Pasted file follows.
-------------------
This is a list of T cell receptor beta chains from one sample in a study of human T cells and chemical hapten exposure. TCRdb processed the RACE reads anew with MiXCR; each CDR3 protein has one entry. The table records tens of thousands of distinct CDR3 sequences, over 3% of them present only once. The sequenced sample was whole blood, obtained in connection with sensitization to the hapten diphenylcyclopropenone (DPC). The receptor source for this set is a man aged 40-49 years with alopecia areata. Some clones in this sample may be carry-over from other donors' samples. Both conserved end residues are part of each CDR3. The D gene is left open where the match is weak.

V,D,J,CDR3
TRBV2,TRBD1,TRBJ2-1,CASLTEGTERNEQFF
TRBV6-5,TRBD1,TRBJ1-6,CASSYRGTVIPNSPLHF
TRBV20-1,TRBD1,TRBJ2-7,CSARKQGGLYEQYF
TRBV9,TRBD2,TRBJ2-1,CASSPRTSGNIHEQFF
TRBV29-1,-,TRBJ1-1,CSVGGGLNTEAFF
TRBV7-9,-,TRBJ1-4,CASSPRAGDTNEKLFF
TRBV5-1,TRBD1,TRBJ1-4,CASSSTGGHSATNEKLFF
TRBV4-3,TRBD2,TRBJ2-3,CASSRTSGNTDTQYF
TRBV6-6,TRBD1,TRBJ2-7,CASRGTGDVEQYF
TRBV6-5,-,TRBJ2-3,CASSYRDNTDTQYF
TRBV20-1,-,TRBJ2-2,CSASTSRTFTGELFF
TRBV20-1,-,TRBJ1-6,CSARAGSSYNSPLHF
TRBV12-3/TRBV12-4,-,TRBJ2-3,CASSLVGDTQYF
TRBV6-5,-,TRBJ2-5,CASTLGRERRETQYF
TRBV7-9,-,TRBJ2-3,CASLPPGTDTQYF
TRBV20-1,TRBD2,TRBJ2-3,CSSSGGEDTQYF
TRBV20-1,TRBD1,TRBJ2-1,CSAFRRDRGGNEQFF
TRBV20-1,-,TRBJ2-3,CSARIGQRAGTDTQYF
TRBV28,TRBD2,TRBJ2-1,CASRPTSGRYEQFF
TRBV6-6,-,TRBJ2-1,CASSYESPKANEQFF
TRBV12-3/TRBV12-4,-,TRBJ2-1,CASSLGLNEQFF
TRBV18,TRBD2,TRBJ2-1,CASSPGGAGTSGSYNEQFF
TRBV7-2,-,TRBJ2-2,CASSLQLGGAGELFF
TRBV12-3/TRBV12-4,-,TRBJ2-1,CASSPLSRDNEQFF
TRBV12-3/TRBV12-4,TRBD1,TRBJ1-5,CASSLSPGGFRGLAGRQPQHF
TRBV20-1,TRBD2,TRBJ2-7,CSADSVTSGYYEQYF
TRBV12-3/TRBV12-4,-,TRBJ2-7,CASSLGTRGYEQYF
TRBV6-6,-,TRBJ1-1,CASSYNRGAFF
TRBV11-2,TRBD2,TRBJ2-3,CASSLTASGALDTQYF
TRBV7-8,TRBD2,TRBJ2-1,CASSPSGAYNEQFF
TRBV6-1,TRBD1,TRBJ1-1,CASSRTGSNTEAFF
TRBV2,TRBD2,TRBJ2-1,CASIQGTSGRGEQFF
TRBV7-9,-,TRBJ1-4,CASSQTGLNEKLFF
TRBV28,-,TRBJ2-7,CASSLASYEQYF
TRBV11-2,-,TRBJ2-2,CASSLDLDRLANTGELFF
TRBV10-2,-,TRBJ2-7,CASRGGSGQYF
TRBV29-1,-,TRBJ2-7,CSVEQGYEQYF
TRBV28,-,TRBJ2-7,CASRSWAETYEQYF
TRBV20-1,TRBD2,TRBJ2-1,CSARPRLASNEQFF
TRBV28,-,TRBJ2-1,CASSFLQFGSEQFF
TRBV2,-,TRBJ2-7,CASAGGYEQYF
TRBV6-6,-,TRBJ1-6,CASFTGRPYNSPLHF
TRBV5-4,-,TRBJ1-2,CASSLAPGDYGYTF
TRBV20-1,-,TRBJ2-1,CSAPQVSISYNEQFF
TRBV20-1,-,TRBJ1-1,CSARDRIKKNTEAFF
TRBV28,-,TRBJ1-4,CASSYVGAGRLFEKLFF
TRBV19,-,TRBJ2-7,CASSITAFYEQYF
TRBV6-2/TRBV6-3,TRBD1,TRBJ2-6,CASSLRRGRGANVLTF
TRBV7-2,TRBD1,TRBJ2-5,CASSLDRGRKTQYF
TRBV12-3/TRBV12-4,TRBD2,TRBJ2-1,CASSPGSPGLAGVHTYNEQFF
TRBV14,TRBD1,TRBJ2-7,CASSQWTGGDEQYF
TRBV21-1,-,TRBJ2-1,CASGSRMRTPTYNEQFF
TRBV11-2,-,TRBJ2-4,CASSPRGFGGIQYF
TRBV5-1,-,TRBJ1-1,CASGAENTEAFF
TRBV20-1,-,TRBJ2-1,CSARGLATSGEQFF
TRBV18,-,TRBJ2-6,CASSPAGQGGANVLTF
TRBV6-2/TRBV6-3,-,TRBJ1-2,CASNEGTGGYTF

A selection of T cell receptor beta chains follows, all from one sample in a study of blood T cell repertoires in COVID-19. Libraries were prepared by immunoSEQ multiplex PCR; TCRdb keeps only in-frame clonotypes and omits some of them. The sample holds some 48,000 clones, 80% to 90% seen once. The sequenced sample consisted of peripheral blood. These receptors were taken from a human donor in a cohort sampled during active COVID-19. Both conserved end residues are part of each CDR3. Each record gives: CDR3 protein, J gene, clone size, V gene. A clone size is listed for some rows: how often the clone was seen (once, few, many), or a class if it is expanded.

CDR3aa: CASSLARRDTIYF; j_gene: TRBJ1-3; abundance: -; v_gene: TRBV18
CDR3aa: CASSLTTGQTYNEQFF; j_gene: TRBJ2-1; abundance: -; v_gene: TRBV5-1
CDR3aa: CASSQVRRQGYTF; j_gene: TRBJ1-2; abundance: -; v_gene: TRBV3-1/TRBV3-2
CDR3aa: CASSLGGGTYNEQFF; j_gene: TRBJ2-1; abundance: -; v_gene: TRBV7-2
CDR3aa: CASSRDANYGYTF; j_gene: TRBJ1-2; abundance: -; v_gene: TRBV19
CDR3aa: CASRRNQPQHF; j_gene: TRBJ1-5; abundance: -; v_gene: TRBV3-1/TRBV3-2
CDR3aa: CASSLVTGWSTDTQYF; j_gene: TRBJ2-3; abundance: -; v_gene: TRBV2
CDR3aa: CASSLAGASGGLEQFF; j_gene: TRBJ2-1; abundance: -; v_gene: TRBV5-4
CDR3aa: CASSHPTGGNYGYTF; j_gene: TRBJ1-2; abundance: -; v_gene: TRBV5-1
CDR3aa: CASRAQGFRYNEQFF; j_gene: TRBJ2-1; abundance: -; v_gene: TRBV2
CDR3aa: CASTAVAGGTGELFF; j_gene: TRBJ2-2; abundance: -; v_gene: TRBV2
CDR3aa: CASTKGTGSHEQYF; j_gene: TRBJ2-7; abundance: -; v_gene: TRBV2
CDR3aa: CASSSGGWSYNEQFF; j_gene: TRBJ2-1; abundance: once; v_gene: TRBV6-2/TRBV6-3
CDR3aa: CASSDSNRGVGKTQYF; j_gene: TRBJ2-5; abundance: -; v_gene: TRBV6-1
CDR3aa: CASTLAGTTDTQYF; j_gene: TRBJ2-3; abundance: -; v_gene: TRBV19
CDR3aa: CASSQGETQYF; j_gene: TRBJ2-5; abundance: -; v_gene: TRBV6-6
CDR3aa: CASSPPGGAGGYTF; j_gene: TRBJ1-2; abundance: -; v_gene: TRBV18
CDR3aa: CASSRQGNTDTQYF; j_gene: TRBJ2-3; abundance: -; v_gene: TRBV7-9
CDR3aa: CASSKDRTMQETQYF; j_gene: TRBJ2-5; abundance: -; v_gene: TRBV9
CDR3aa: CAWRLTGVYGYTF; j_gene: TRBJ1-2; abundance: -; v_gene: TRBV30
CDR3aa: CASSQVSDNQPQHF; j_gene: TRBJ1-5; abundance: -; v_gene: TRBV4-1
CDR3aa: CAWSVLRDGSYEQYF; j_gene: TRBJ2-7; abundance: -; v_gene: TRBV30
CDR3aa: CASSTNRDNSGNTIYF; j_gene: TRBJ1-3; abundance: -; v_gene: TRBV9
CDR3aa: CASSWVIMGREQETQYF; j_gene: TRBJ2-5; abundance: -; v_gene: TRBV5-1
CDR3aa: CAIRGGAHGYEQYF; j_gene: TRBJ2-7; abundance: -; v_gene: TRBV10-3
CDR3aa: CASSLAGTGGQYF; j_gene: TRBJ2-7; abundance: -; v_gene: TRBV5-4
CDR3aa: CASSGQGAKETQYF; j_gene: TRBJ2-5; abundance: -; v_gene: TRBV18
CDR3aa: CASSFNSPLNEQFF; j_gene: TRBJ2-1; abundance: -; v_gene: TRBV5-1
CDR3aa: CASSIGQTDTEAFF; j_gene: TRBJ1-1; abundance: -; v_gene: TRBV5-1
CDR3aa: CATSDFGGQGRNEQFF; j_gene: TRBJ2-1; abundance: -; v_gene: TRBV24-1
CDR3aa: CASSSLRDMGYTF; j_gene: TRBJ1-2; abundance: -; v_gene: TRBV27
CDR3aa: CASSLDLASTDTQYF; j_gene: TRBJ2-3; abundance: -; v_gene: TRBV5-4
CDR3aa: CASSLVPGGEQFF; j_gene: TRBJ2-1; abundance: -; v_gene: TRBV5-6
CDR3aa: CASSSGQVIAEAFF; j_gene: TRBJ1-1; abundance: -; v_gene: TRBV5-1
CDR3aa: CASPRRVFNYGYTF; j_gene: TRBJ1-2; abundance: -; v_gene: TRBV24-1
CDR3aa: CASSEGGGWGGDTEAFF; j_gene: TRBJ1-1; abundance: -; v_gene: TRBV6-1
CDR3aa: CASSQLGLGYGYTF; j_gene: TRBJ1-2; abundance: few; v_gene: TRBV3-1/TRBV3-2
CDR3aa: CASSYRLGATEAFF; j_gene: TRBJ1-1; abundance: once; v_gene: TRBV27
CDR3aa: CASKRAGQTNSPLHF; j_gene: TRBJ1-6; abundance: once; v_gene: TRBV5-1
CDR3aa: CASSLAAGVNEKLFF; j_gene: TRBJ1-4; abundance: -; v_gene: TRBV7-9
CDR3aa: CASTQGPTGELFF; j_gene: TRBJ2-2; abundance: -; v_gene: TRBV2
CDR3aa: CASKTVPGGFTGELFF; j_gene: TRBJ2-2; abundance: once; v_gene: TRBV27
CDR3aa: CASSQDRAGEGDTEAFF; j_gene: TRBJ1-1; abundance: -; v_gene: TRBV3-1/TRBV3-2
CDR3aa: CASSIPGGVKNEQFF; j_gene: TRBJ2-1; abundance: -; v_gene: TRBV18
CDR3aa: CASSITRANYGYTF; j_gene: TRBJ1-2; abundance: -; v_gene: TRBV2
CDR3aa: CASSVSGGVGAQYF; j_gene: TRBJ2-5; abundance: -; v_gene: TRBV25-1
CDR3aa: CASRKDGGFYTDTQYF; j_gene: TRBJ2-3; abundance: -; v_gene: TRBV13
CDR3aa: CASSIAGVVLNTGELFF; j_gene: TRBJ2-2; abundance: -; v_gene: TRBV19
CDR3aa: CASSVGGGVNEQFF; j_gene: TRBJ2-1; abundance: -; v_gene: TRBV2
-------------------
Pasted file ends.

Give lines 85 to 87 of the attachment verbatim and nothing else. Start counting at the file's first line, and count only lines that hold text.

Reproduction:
CDR3aa: CAIRGGAHGYEQYF; j_gene: TRBJ2-7; abundance: -; v_gene: TRBV10-3
CDR3aa: CASSLAGTGGQYF; j_gene: TRBJ2-7; abundance: -; v_gene: TRBV5-4
CDR3aa: CASSGQGAKETQYF; j_gene: TRBJ2-5; abundance: -; v_gene: TRBV18